Brittle and hard to support in what way? This is nothing more than basic routing, passing a request over to another service to fulfil.

                              "tfennelly" wrote:
                              For example, wouldn't the person implementing serviceA (oneway service, being sync invoked by gateway) need to know that they can't use InVM from the gateway to serviceA, if serviceA and serviceB (the downstream service that's going to respond to the sync invoke from the gateway) are not in the same VM?

                              Yes, and this is a major problem with the way in which the current transport layer is implemented and does not just affect InVM.

                              "tfennelly" wrote:
                              But doesn't this then hardcode a decisoin for all clients calling through this gateway?

                              It is not the HTTP client which is making this decision, rather it is the gateway acting as a proxy for the ESB service. It is deciding whether it should be exposing any response to the HTTP client.

                              "tfennelly" wrote:
                              As I see it, in this case the service being called by the gateway is able to produce a payload for the gateway response. Some HTTP clients (to the gateway) may want this payload in the HTTP response and other clients may not. Seems to me like the clients that are not interested need can just ignore the response payload, no? I don't get the logic of hardcoding this into the gateway.

                              Sorry, but why is this behaviour any different from any other servlet/HTTP provider? If I have a servlet returning a response and the HTTP client chooses to ignore it then that is a decision for that HTTP client.

                              "tfennelly" wrote:
                              I suppose what we could do for this is support a "noResponsePayload" http query parameter on the gateway (or a HTTP header ala the "Accepts" header). That way, individual clients can indicate whether or not they want a payload in the response (whether they "accept" a response payload).

                              I don't think the HTTP gateway should be providing this behaviour as it is really a decision for the ESB service, i.e. the business logic, to make. The ESB service understands the request better than the gateway and is free to make this type of decision based on all the criteria that it is aware of.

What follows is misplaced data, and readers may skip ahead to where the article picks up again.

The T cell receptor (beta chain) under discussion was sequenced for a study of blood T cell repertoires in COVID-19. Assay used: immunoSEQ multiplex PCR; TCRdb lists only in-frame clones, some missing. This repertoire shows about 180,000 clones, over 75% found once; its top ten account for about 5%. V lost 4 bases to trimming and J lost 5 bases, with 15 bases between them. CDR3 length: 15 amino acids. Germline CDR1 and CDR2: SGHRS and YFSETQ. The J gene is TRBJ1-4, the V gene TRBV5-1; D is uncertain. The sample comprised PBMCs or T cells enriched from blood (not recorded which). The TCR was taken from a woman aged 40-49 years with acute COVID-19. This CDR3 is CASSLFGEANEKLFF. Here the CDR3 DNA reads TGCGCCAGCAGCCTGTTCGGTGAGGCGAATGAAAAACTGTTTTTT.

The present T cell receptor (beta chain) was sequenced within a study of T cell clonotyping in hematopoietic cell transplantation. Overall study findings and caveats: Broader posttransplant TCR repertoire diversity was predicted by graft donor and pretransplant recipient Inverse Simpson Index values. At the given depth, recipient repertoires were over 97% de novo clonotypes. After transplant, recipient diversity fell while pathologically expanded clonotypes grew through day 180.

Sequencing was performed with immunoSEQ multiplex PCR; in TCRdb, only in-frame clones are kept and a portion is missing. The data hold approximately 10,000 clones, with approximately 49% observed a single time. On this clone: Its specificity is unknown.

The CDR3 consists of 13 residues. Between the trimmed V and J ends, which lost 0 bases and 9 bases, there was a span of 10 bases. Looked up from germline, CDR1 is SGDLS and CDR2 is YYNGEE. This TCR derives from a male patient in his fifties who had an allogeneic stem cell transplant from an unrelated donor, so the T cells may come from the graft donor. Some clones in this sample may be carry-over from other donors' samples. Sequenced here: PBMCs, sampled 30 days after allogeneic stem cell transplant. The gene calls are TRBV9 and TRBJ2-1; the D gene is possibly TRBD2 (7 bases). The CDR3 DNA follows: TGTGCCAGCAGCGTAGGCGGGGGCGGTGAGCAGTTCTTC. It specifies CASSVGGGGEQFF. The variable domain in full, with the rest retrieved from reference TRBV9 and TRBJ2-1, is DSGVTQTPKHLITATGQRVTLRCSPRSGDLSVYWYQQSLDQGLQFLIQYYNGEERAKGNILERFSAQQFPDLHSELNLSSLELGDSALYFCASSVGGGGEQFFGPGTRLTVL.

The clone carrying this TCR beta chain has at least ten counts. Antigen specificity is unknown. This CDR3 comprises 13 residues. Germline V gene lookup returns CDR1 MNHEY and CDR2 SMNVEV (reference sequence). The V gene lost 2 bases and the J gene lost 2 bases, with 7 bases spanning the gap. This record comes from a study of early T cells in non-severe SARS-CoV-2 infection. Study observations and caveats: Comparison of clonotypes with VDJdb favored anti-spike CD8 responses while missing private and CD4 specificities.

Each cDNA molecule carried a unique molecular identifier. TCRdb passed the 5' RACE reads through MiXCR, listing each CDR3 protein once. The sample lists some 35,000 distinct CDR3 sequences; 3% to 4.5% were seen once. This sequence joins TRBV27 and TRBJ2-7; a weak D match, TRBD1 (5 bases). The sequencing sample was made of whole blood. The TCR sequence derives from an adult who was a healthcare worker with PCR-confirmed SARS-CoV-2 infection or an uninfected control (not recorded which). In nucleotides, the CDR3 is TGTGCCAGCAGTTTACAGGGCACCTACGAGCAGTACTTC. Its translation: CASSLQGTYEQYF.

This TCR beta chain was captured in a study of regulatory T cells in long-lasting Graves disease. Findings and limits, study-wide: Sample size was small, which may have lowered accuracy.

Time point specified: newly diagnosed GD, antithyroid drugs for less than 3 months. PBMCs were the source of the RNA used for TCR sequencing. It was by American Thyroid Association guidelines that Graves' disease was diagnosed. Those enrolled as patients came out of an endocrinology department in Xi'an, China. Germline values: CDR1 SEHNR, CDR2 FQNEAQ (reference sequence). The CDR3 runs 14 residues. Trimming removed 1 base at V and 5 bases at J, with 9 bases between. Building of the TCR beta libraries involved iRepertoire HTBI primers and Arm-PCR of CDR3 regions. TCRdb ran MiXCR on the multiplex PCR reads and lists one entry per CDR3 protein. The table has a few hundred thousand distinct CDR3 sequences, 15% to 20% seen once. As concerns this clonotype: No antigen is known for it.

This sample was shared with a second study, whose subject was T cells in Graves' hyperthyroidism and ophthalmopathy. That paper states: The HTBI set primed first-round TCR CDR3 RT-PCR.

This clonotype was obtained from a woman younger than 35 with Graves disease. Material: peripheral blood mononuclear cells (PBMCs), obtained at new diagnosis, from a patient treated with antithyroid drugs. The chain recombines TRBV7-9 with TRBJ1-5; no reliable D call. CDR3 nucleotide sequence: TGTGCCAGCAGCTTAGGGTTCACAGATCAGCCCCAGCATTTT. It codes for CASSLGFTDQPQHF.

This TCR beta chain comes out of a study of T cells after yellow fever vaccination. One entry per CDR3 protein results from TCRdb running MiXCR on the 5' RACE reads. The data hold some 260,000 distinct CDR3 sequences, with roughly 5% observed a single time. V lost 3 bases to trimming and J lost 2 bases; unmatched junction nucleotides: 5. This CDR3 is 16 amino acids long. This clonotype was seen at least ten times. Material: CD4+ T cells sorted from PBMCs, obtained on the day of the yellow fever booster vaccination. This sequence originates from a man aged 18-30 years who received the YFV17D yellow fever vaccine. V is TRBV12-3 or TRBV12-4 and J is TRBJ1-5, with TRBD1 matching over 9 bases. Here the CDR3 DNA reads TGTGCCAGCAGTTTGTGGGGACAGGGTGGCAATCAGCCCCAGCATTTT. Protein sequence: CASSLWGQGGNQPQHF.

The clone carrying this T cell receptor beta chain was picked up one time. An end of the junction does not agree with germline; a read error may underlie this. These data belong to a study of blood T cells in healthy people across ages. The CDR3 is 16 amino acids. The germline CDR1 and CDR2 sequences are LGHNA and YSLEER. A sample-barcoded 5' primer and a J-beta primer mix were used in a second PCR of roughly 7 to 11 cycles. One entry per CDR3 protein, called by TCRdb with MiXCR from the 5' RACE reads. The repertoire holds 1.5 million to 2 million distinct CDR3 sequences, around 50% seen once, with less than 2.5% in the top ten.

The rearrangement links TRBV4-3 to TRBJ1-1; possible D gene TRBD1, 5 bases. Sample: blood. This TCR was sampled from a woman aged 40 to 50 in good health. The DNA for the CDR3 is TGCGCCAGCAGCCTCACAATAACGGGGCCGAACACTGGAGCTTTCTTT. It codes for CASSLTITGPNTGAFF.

"tfennelly" wrote:
                              Anyway... after all that... I'll just go and implement a "sync" flag on the gateway as you request :) I just wanted my thoughts on the record because I know Burr etc will be pointing the finger at me down the line :)

                              ROFL, I'm sure that will happen anyway.

                              "tfennelly" wrote:
                              Thanks again Kev!!

                              No problems, keep the questions coming ;)

                              Kev

                              • 72. Re: Http Gateway - requirements please...
                                Tom Fennelly Master

                                 

                                "Kevin.Conner@jboss.com" wrote:
                                "tfennelly" wrote:
                                Anyway... after all that... I'll just go and implement a "sync" flag on the gateway as you request :) I just wanted my thoughts on the record because I know Burr etc will be pointing the finger at me down the line :)

                                ROFL, I'm sure that will happen anyway.


                                Sure, but I can then point him here :)

                                • 73. Re: Http Gateway - requirements please...
                                  Scott Dawson Apprentice

                                  Tom - your comments on the 202 status make good sense. So I could use sync="true", specify a 202 status code and create whatever response payload is necessary. That's very straightforward and flexible.

                                  Thanks,
                                  Scott

                                  • 74. Re: Http Gateway - requirements please...
                                    Tom Fennelly Master

                                    Hey Scott... as it turns out, Kevin would also like the static option, so we'll be adding this too. It will look something like the following...

                                    <http-gateway....>
                                     <asyncResponse status="202" payload="/async-responses/202.xml" />
                                    </http-gateway>


                                    This seem OK?

                                    So both options will be available... the more dynamic version we described above, as well as this static version.